Our flow cytometry results showed (Fig 1) that consistently, mKO2s.p. is the brightest of the three XFPs, and the microscopy analysis indicated that it is readily detected when driven by a low expressed promoter (as is SF-GFPs.p.). We wondered whether it can be used to visualize a very low abundance protein that could not be visualized when expressed form its own promoter. Dcr1 is a very low expressed protein and could only be visualized when ectopically expressed from a heterologous promoter that is stronger than the endogenous dcr1 promoter . We constructed an N-terminal mKO2 fusion to Dcr1 (dcr1p:mKO2 s.p.:Dcr1:dcr1t). We can detect mKO2:Dcr1 over background under this condition, albeit weakly (S5B Fig). This differs from prior attempts, where Dcr1 could only be visualized when expressed from high and intermediate strength versions of a constitutive promoter (nmt1) but not its own promoter or weak constitutive versions of nmt1 [40, 41]. These data indicate that mKO2 s.p.is particularly well suited as a tag for low expressed proteins in S.pombe.
In this work we describe an integrated toolbox of XFPs that enables three-color imaging in S. pombe. We also describe a new method to extract the apparent in vivo folding and maturation times for XFPs, which should be widely applicable. We make the following broad observations about the features of the current toolbox: 1. Upon S.pombe codon optimization, all three fluors are easily detectable by flow cytometry when driven by a weak promoter (ade6). 2. The XFPs are spectrally separable, enabling three-color detection in the context of flow cytometry and microscopy. Appropriate filter sets should be easily available to eliminate the remaining bleed from E2C into the RFP channel under the microscope. 3. All three fluors are suitable for localization of endogenous proteins at least when fused C-terminally. 4. SF-GFP and E2C mature relatively quickly in vivo in S.pombe, with maturation halftimes of 25 and 40min, respectively. On the other hand, mKO2 has a longer maturation halftime of around 135min. We believe this is largely due to a long-lived non-fluorescent intermediate state we model as a folded state (see fitting in Fig 4D). 5. SF-GFP and mKO2 are ideal for microscopy imaging for low abundance proteins, as they are easily detected when driven by the ade6 promoter. E2C is more appropriate for moderate- to high- abundance proteins as we were not able to detect 1XE2C driven by the ade6 promoter by microscopy, but could detect it easily when driven by the act1 promoter (high expression) and when fused C-terminally to Swi6 (moderate expression). SF-GFP and E2C are clearly most ideal for experiments aimed at dynamics. For steady state reporter gene approaches, all three XFPs are useful and all can be detected simultaneously. We find that three-color detection can be achieved either with two lasers, where there is some cross bleed particularly from mKO2 into the E2C detection channels (Fig 2B and S1 Fig), or with three lasers, eliminating any significant cross bleed (Fig 2D). SF-GFP and mKO2 are most suitable for steady state microscopic imaging, especially of low abundance proteins. Plasmids allowing straightforward C-terminal XFP tagging of proteins of choice contain kanR, natR and hygR cassettes have been made available through Addgene.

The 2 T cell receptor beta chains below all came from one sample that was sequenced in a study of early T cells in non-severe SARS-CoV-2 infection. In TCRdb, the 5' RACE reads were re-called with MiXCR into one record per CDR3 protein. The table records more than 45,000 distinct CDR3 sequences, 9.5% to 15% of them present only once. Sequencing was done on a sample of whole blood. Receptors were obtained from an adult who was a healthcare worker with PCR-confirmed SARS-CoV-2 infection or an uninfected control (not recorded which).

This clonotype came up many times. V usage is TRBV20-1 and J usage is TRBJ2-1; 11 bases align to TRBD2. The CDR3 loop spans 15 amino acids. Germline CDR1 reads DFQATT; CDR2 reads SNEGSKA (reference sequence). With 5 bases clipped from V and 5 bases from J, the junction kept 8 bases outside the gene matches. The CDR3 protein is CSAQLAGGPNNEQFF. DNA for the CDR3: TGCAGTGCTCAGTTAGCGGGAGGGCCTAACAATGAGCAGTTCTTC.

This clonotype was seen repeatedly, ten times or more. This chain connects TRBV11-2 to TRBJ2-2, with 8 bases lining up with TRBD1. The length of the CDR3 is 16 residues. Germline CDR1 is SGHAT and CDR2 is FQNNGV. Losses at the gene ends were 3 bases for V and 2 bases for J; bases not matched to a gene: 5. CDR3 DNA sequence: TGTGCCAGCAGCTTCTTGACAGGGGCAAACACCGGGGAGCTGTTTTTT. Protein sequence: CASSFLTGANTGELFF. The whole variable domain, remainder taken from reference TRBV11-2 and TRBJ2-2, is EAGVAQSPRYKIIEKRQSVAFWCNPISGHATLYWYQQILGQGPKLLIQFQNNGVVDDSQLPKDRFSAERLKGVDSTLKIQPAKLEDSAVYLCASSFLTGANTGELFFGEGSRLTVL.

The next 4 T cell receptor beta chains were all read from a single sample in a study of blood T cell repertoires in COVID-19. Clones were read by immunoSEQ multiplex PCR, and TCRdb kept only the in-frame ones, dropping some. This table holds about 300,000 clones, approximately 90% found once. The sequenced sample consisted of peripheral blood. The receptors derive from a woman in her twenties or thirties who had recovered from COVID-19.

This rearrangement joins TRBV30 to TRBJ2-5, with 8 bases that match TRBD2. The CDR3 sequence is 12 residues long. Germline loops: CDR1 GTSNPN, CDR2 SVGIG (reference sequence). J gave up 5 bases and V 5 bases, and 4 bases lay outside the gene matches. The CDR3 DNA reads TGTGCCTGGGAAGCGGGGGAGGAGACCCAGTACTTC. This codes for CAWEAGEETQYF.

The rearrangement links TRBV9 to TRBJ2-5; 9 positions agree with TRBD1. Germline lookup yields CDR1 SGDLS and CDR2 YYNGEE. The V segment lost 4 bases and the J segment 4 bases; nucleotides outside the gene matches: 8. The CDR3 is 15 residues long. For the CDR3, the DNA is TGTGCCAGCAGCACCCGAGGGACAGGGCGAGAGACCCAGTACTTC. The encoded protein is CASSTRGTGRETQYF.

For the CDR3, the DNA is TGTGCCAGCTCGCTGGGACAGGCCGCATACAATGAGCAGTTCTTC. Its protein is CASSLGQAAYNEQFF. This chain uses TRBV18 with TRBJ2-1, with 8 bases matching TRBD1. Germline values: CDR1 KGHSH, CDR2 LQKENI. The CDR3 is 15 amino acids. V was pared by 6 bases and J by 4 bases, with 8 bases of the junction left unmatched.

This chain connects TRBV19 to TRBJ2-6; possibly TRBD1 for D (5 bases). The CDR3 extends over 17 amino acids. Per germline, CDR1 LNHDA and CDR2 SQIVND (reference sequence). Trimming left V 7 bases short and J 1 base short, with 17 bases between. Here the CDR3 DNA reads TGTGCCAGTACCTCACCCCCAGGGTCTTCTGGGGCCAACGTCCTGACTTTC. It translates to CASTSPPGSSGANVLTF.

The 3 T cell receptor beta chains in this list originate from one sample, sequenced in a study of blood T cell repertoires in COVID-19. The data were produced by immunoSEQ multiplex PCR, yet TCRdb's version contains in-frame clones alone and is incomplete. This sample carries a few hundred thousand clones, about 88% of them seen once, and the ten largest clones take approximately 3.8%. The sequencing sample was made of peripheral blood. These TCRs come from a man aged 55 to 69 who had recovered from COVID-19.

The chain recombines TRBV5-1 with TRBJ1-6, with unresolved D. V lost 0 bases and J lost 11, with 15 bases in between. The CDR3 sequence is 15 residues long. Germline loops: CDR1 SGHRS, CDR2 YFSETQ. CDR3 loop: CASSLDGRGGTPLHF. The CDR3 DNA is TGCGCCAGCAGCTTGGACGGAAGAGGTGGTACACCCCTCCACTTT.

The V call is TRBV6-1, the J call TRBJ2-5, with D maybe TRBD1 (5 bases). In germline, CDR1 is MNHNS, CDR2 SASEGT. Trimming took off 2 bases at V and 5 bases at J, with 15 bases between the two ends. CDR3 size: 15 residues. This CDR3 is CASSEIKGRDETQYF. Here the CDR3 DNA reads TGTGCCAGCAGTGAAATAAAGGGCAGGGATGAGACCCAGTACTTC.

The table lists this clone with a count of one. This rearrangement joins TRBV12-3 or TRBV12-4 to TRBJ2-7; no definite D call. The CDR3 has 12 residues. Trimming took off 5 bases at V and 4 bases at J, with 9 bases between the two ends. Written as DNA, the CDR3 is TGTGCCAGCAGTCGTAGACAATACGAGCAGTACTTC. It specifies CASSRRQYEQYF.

Maturation times between XFPs varies widely, even within the same family [10, 14]. The question of XFP maturation times in the system of study is largely unaddressed in most studies, yet knowing the delay between protein production and fluorescence is necessary to interpret time-dependent data. It has widely been assumed the maturation times can be extracted from in vitro measurements, or that maturation parameter derived from one system (typically E.coli) would apply to the system of study. However, given recent findings that there are differences maturation times even between strains of the same organism , it is reasonable to consider that maturation times may vary between organisms. This is on one level not surprising, as chromophore formation is pH sensitive [22–24] and widely known to be temperature sensitive . However, at least in the case of GFP, no dependence on other cofactors has been demonstrated . But these two factors alone, pH and growth temperature, can vary considerably between model organisms. Thus, it appears a common method for determining the in vivo maturation rate might be useful to interpret XFP kinetic data. Such a common framework with some variations exists for E.coli, where XFP expression is induced by IPTG and translation is shut off with chloramphenicol . In this pulse-chase scenario, folding and maturation of a defined protein quantity is followed. However, if the protein accumulation is not measured, inducer response and translation will be confounded with folding and maturation. When fluorescence can be measured at high sensitivity, it is also possible to measure maturation times by following the increase over steady state following the addition of a translation block. Yet, this is not always a practical approach as appropriately sensitive equipment is not widely available.